4. Being Late to Meetings
Since we are on the meeting theme of things I hate as an IT Project Manager, here’s another one that drives me crazy. I take great measures to schedule meetings at a time that everyone can attend. I account for the time that it takes for people to get from one meeting to the next. I may even call you and ask you what the best time would be to work in with your schedule for a meeting that is coming up.
Despite these Herculean efforts at scheduling a meeting to work around your schedule…you still show up late! I’m not talking about every now and then kind of late. We all do that. Things come up, meetings run over and the best of plans get waylaid, but that’s “every now and then!” You‘re different. You’re 5-10 minutes late to EVERY meeting.
It’s not just mine. It’s EVERYONE’S meetings. You have such a high regard for yourself that you feel as if it’s OK to make up to a dozen people wait until it fits into YOUR schedule to show up.
The fifth thing that I hate as an IT Project Manager is when people overreact to the situation at hand. Let’s face it, things get off track every now and then on any project. The unexpected may occur, or it’s discovered that something may have to be redone, or started from scratch.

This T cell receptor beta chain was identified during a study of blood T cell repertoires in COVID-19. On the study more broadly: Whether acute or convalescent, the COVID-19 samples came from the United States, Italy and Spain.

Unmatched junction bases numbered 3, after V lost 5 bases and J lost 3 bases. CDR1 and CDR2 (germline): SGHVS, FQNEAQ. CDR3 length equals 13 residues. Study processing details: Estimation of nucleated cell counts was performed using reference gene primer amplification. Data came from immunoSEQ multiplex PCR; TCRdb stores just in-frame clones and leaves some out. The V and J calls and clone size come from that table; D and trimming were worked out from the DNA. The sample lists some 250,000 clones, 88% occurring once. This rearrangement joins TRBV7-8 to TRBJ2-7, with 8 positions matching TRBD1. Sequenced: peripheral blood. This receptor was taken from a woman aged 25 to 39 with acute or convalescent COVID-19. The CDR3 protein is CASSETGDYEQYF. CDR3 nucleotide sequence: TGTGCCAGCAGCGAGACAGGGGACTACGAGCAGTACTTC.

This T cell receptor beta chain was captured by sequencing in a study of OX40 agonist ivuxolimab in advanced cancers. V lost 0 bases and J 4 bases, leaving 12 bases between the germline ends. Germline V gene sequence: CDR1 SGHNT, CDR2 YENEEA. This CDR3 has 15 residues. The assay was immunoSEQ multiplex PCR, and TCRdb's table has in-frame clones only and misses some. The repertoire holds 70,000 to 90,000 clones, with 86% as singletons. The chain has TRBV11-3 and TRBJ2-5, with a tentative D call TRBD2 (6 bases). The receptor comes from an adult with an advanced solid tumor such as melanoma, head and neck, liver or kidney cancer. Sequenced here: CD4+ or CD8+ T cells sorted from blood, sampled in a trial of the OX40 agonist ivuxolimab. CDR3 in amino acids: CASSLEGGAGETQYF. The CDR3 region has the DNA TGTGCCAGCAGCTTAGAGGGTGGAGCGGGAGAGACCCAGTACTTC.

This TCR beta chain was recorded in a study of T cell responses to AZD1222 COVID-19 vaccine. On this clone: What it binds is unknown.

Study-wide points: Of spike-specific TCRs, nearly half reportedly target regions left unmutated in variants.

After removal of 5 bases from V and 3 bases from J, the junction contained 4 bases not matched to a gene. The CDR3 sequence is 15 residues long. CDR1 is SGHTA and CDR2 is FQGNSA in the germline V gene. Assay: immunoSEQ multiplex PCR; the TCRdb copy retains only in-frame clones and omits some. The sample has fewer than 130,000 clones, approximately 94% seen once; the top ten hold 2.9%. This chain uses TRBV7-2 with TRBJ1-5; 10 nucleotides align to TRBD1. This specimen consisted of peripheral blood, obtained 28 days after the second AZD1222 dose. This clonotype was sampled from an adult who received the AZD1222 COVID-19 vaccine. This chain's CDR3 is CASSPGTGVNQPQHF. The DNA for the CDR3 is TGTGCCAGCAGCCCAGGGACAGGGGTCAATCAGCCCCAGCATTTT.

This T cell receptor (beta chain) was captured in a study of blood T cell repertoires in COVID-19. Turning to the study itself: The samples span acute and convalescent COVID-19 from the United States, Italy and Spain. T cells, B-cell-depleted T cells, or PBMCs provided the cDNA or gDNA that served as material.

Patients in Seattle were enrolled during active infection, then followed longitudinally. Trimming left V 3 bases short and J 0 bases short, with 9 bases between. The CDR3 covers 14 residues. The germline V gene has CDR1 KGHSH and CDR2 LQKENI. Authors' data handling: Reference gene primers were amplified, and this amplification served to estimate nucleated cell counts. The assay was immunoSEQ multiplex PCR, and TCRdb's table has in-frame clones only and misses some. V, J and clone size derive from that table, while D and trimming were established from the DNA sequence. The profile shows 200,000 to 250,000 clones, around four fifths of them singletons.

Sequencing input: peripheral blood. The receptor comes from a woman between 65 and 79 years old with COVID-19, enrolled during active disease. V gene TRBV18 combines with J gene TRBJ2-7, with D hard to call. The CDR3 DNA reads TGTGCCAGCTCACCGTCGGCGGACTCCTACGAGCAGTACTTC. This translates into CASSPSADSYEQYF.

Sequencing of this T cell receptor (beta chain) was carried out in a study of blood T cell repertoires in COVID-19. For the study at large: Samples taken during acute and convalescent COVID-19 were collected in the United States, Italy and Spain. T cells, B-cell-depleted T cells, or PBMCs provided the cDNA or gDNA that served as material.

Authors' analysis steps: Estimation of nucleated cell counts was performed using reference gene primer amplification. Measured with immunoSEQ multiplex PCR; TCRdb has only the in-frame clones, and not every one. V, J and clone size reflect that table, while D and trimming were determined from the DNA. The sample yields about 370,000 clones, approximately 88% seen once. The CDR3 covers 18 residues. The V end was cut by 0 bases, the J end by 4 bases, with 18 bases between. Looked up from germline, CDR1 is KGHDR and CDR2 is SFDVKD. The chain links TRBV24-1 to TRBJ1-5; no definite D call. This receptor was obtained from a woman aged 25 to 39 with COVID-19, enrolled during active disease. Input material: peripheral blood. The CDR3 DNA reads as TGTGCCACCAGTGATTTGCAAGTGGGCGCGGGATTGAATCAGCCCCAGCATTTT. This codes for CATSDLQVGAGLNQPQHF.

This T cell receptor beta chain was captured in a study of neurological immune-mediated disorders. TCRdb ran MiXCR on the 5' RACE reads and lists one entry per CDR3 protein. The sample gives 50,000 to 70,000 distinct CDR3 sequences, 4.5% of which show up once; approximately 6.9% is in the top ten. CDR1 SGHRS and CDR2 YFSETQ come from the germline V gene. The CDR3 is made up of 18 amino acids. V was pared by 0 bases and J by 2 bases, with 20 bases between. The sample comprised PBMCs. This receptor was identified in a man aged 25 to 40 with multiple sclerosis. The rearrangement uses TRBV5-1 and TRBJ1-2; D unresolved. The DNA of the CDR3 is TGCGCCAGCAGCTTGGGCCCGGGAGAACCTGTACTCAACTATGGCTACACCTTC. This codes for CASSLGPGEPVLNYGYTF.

It’s not the end of the world and you are not up for an Academy Award. There’s no reason to throw your hands up in the air and act like the entire world is resting on your shoulders. Leave the Drama Class back in High School and act like a professional. Deal with the circumstance at hand, ask what you can do to help out and get things back on track, and just know that someone will do the same for you when you drop the ball in the not so distant future.
6. Not Giving Accurate Completion Status
How long can something be 98% done? I mean, seriously. There has only been 2% left to go on this particular deliverable for as long as it took to complete the original 98% of the deliverable. I may not know as much as you about the complexities and nuances of what you are working on, however, I can do some simple math. If a deliverable has been 98% complete for a ridiculous amount of time it means that either that deliverable is not being worked on or it has run into some technical difficulties. Shoot straight with me regarding completion status and we can work on getting things figured out together.
7. Not Giving Accurate Estimates
Some resources feel as if they can pull an estimate for how long something will take out of thin air. Or, they may feel as if every deliverable they are asked to work on will take the same amount of time for everything. I worked with a resource that whenever I asked how long something would take it was always the same answer…40 hours. Didn’t matter how large or how small, it was always going to take the same amount of time. This undoubtedly contributed to the problems we were experiencing in #6 above and just became no longer believable.